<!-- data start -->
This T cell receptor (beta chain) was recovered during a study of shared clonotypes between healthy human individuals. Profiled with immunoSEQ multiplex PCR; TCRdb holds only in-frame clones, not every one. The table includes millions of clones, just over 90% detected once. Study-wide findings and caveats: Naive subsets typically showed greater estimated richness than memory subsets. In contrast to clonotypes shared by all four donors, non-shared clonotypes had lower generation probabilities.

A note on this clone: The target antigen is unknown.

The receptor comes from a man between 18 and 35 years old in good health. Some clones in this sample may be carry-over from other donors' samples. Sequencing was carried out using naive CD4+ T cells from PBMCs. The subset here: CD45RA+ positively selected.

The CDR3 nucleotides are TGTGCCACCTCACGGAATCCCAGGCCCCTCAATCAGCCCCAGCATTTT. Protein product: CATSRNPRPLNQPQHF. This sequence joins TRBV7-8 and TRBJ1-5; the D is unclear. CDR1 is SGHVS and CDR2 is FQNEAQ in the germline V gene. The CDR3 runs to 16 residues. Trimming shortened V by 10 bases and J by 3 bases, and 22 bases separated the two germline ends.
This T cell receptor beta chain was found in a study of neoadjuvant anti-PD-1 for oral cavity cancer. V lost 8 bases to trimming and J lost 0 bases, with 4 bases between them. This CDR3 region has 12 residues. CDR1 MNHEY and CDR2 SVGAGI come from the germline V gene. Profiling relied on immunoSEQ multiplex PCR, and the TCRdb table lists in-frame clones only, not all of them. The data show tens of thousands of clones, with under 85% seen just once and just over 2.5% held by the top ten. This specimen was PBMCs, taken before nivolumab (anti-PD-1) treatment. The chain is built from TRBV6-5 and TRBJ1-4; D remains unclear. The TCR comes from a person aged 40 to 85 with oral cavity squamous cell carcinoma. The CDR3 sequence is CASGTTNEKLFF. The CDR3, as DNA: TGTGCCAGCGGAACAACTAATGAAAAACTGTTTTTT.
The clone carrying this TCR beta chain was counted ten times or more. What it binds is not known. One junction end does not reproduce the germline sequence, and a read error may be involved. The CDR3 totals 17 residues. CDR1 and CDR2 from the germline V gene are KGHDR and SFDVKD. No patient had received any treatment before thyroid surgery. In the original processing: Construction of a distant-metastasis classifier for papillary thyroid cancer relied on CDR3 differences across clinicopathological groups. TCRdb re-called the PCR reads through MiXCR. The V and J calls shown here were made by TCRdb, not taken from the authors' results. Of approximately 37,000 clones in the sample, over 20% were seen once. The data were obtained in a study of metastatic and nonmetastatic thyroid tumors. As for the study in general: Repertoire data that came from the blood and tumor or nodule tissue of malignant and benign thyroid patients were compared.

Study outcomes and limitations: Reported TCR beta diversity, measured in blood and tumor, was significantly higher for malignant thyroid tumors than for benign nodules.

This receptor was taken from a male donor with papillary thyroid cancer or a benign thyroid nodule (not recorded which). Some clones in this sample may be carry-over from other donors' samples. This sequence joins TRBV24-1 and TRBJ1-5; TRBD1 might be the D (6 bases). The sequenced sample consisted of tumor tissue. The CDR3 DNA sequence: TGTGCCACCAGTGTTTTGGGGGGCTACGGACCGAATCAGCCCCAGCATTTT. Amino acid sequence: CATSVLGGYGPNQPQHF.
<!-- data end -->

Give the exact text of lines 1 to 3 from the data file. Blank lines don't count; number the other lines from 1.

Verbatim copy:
This T cell receptor (beta chain) was recovered during a study of shared clonotypes between healthy human individuals. Profiled with immunoSEQ multiplex PCR; TCRdb holds only in-frame clones, not every one. The table includes millions of clones, just over 90% detected once. Study-wide findings and caveats: Naive subsets typically showed greater estimated richness than memory subsets. In contrast to clonotypes shared by all four donors, non-shared clonotypes had lower generation probabilities.

A note on this clone: The target antigen is unknown.

The receptor comes from a man between 18 and 35 years old in good health. Some clones in this sample may be carry-over from other donors' samples. Sequencing was carried out using naive CD4+ T cells from PBMCs. The subset here: CD45RA+ positively selected.